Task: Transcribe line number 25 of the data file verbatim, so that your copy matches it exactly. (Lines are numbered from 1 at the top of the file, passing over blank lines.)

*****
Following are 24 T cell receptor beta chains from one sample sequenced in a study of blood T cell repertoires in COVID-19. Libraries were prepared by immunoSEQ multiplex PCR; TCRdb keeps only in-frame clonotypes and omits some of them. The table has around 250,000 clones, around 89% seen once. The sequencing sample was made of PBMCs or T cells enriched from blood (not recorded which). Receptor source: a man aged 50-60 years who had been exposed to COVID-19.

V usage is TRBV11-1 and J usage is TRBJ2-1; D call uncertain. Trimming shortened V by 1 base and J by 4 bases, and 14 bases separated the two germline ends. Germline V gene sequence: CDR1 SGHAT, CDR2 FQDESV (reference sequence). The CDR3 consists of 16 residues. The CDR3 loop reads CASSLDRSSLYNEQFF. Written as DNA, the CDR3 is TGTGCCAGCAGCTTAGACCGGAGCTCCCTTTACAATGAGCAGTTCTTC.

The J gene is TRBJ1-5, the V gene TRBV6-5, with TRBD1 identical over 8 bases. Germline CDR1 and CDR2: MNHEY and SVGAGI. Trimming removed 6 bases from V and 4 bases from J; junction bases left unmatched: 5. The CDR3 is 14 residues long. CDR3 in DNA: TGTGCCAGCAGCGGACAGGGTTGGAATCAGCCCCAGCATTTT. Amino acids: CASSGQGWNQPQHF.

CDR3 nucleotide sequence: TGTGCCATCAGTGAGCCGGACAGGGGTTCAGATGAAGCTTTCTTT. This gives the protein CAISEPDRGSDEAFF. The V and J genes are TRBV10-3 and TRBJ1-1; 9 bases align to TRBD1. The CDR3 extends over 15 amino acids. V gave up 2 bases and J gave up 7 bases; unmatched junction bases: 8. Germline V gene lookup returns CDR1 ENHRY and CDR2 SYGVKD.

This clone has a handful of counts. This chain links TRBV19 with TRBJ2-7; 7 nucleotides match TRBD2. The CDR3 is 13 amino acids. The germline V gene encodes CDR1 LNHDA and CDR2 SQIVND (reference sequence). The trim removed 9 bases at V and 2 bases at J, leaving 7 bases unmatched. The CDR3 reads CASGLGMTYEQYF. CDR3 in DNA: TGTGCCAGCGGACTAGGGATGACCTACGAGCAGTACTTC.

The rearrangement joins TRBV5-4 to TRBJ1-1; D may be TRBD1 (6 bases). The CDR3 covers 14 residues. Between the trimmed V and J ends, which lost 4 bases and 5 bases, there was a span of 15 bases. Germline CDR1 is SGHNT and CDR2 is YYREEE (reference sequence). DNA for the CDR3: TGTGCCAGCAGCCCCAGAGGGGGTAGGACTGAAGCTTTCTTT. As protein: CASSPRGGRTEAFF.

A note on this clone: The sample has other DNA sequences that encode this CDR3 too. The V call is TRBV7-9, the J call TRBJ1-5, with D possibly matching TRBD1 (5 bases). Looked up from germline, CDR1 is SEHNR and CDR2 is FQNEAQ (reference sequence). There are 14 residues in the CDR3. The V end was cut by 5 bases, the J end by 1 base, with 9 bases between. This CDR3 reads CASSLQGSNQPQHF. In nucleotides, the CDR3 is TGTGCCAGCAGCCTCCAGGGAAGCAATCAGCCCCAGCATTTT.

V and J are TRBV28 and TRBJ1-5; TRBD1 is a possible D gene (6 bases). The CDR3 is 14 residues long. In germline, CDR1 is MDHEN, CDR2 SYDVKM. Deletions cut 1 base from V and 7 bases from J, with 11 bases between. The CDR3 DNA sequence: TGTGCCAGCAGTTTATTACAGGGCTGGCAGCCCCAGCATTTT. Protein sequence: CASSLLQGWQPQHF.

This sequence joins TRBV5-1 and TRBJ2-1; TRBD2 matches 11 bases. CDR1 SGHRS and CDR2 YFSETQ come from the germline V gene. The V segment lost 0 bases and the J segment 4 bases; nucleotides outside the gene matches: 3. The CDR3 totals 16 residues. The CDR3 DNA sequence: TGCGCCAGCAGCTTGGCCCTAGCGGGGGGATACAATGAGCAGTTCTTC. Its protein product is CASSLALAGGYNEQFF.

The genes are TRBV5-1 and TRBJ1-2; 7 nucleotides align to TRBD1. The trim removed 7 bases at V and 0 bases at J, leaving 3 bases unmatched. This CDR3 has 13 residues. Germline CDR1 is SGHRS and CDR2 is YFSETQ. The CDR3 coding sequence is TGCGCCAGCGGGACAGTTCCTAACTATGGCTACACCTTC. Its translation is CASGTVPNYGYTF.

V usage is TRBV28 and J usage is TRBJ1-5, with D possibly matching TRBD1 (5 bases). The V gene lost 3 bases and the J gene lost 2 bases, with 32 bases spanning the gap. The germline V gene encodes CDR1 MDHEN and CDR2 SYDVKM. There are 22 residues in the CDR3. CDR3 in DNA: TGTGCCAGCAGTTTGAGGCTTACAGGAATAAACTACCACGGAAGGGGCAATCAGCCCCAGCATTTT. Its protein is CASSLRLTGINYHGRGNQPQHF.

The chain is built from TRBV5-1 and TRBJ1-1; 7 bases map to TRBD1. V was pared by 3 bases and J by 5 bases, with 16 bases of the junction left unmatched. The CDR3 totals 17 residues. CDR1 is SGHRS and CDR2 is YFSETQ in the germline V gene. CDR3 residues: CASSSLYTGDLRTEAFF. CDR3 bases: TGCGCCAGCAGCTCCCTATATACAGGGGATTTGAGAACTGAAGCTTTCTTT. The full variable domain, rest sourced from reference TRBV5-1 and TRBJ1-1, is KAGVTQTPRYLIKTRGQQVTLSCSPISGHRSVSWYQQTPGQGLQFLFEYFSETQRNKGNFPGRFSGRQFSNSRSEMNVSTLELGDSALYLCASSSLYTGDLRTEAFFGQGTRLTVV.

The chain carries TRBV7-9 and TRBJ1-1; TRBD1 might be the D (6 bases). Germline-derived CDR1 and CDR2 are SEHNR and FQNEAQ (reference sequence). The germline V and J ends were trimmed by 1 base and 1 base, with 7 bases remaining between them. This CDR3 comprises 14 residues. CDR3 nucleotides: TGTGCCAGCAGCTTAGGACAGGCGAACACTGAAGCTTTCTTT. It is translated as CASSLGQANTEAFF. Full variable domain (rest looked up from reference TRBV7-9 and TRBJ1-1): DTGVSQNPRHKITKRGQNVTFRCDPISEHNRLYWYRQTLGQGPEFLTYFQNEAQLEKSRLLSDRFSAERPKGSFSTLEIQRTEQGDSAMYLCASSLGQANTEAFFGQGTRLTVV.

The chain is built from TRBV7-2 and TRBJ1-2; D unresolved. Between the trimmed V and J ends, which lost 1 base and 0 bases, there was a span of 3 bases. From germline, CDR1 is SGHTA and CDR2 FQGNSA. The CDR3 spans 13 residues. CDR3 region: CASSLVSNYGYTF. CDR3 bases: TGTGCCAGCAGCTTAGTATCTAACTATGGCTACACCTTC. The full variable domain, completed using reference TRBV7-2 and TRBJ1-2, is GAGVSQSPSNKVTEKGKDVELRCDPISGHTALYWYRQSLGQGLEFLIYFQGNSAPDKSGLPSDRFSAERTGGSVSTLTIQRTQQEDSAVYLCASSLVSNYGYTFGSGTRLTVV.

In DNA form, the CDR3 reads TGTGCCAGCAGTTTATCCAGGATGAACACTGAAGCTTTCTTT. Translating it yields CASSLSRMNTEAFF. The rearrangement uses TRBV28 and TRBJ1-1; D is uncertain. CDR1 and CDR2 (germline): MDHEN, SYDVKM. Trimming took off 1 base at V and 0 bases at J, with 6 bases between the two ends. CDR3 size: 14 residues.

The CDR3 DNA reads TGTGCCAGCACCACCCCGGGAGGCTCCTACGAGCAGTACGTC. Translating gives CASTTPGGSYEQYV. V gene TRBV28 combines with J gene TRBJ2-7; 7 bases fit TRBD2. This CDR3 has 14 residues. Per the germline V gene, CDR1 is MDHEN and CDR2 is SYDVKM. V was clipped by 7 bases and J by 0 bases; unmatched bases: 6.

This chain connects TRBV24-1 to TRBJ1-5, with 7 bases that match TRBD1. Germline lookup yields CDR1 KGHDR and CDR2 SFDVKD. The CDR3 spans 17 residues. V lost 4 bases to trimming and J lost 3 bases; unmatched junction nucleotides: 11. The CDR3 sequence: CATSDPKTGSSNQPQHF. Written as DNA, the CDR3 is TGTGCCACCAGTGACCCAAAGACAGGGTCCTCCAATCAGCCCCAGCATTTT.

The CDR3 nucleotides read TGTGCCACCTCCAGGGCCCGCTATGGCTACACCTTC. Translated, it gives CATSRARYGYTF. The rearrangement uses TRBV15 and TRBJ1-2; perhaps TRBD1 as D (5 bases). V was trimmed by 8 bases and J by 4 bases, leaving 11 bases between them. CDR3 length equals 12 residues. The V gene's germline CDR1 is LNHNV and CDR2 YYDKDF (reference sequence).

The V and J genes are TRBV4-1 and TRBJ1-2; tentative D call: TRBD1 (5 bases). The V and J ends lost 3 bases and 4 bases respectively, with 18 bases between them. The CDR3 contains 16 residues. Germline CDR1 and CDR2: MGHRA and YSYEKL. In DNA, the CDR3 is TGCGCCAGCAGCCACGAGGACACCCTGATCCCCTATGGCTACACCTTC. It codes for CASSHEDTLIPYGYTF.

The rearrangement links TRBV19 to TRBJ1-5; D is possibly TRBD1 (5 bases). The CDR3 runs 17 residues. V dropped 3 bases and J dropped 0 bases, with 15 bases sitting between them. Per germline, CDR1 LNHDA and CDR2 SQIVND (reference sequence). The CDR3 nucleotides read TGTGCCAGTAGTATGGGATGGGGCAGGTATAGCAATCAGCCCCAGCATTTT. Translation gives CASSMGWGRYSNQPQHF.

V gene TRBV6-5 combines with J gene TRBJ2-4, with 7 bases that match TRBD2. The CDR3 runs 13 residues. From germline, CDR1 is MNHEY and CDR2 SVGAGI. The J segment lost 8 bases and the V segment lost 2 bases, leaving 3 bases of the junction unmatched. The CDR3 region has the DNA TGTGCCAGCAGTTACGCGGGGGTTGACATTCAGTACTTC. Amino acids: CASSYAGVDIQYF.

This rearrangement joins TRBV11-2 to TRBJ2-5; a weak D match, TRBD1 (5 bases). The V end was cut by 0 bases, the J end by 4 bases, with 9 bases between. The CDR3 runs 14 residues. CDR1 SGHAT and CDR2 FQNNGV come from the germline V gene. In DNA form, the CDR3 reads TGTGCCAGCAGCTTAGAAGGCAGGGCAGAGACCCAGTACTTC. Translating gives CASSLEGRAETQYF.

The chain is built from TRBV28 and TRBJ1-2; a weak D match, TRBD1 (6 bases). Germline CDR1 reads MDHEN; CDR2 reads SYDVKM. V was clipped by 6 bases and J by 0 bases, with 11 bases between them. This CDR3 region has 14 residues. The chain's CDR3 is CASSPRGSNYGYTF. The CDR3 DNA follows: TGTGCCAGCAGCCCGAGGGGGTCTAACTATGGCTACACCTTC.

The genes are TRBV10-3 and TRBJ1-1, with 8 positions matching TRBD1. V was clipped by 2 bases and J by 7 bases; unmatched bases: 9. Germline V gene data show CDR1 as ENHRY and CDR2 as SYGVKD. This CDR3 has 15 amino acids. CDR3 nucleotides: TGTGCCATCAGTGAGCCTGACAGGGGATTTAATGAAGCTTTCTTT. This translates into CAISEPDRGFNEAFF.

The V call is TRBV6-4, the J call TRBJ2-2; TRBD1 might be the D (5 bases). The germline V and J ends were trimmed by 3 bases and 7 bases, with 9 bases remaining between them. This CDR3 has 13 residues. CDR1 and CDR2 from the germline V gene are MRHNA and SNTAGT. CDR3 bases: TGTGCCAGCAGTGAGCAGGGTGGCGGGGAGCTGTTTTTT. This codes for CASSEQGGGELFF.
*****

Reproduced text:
The V call is TRBV6-4, the J call TRBJ2-2; TRBD1 might be the D (5 bases). The germline V and J ends were trimmed by 3 bases and 7 bases, with 9 bases remaining between them. This CDR3 has 13 residues. CDR1 and CDR2 from the germline V gene are MRHNA and SNTAGT. CDR3 bases: TGTGCCAGCAGTGAGCAGGGTGGCGGGGAGCTGTTTTTT. This codes for CASSEQGGGELFF.